Wednesday, April 27th, 2011
Patrick Newell

* Thursday, we publish the third installment in our series of articles profiling the Norwich Sports Hall of Fame’s inaugural class. In case you noticed, the athletes are appearing on our pages in chronological order dating back to the 1920s. Tomorrow’s athlete, Charles “Doc” Ulrichs graduated in 1945, and for those unaware, the Norwich High School football field was named in his honor about 30 years ago. It’s another interesting read recounting the accomplishments of one of the great athletes who performed at Norwich High School in the first half of the 20th century.

* Yesterday was the 26th day of April, and from my position behind the keyboard last night, it was significant. The spring sports season is nearing its fourth week, yet Tuesday was the first time a full complement of area teams played. When I say “full,” I mean it. Nearly every team in Chenango County in every sport took advantage of the fair climate, and if several local teams weren’t already playing each other, I might have incurred a sudden onset of carpal tunnel syndrome. I will often assess the amount of work I get done by the total word count. In high school and college, a 1,000-word term paper seemed excessive to me, and the time to research, write, and type the reports was exhausting. Last night, while busier than most, totaled over 3,500 words. That sum also includes the various box scores and results that were typed in. Over 20 years ago, I could not fathom putting that many words down on paper. Now, it’s all in a night’s work.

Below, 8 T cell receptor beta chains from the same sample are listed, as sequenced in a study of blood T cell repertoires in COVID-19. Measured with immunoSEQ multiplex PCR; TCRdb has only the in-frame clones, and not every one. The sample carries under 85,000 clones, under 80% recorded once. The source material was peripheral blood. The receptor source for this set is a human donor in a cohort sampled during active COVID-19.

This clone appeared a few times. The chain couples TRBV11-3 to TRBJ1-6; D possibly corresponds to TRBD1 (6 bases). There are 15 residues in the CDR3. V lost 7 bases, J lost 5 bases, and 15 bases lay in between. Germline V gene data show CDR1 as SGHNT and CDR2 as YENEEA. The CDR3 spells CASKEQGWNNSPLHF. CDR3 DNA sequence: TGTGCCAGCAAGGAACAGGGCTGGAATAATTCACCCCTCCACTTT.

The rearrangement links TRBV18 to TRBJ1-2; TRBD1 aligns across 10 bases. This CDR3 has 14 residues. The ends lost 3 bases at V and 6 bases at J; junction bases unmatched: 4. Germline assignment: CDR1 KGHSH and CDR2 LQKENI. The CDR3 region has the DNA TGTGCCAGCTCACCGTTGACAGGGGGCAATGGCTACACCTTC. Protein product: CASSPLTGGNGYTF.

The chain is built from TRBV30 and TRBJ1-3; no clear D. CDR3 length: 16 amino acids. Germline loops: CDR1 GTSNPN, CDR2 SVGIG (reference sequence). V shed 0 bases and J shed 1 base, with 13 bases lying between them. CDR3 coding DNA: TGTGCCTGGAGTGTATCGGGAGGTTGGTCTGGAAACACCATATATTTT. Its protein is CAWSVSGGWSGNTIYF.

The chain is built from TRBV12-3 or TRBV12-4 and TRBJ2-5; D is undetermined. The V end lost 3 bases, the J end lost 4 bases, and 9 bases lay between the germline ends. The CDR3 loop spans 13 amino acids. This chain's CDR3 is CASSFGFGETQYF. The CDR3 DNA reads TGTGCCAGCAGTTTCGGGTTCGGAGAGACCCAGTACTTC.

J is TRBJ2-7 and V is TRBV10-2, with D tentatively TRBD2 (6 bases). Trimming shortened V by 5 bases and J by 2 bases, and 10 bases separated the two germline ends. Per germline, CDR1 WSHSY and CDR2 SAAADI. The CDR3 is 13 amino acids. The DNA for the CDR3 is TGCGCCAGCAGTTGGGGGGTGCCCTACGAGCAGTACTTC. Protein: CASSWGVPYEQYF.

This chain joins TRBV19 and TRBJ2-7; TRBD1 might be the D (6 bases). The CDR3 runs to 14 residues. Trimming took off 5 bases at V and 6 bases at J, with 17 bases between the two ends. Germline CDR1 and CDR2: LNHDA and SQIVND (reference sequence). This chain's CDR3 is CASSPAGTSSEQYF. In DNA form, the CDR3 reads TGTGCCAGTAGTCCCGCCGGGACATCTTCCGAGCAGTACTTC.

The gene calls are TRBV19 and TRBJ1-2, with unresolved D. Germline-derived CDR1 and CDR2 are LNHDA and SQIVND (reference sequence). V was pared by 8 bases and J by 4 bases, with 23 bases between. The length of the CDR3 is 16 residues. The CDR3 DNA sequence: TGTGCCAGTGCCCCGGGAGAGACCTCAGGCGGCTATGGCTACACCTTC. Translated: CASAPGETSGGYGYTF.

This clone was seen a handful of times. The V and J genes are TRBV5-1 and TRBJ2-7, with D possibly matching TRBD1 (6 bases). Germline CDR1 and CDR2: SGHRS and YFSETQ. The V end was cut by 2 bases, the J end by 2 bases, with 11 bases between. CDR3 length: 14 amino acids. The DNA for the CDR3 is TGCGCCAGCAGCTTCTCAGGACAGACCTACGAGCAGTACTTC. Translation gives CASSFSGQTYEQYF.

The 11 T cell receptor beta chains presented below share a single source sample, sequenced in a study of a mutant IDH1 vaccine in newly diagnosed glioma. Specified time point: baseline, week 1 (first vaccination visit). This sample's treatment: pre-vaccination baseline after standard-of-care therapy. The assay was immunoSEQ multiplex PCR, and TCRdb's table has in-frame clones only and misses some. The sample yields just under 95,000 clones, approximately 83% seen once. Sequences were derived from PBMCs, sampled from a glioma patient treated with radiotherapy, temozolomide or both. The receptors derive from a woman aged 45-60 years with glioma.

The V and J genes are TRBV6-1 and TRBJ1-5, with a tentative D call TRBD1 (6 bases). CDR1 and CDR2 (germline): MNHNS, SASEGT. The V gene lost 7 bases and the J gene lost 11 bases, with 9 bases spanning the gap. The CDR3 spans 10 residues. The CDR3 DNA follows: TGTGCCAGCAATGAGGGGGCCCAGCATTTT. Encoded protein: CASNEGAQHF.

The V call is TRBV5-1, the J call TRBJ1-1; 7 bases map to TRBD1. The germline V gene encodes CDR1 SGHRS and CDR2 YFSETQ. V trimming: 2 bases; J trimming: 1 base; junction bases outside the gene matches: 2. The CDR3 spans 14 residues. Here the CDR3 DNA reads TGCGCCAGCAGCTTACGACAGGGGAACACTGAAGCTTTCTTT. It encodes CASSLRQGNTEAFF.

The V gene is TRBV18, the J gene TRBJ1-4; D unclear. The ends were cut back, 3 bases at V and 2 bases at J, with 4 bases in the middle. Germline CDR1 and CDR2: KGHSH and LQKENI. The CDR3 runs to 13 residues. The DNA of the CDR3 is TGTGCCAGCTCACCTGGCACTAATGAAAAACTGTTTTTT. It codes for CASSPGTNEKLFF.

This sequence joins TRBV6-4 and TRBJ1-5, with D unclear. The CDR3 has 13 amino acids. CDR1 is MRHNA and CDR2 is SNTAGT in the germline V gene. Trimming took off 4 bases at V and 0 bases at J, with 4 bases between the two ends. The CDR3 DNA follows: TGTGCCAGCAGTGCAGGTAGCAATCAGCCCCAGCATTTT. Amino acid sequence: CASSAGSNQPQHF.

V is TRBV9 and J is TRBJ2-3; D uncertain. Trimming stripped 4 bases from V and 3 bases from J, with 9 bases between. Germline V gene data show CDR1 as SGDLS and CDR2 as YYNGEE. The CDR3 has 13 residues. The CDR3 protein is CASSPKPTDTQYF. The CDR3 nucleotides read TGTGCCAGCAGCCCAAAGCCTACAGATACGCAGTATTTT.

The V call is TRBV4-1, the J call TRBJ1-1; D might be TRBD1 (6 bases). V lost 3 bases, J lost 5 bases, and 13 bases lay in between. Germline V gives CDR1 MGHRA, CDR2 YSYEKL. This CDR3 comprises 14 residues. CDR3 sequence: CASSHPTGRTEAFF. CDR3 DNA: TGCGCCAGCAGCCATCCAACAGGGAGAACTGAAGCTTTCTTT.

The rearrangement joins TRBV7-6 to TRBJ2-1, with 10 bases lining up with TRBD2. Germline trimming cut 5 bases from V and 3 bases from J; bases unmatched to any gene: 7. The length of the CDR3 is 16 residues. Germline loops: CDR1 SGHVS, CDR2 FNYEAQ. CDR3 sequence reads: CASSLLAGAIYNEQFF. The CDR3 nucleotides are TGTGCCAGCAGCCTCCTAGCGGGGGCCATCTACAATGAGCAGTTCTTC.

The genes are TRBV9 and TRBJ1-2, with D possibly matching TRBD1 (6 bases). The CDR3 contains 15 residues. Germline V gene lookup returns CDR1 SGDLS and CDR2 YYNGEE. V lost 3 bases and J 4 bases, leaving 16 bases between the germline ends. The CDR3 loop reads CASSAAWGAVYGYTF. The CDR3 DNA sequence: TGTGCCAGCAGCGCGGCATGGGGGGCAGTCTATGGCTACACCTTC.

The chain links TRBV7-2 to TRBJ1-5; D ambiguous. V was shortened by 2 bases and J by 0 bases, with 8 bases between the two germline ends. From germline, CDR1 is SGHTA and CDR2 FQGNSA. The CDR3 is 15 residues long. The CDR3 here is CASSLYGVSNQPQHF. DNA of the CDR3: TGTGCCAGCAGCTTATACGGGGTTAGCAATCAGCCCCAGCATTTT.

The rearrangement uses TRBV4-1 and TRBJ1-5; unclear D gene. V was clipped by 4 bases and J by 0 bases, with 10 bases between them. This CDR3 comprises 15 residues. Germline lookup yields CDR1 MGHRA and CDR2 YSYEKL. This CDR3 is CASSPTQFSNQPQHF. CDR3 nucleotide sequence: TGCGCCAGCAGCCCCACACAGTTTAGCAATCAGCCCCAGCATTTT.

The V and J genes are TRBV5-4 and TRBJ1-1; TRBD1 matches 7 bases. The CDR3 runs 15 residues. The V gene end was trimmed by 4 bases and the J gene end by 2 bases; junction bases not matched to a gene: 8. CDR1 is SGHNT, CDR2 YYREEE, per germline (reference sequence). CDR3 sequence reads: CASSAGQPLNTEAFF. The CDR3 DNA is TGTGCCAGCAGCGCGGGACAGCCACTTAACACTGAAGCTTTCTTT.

* Norwich hosts the annual REK Invitational Track and Field Meet on Friday night beginning at 5 p.m. The Norwich boys have won the overall title the past two years, but should receive a stiff challenge from B-G/Afton, who is making its first appearance in the meet. Norwich has several top-end athletes who should garner a fair number of victories, while the Bears sport remarkable depth up and down the roster. On the girls’ side, Oxford is expected to attend with sectional champions, Katie Woodford and Emily Woodford, headlining.

Editor’s Notebook: 4/26/11

Tuesday, April 26th, 2011
Jeff Genung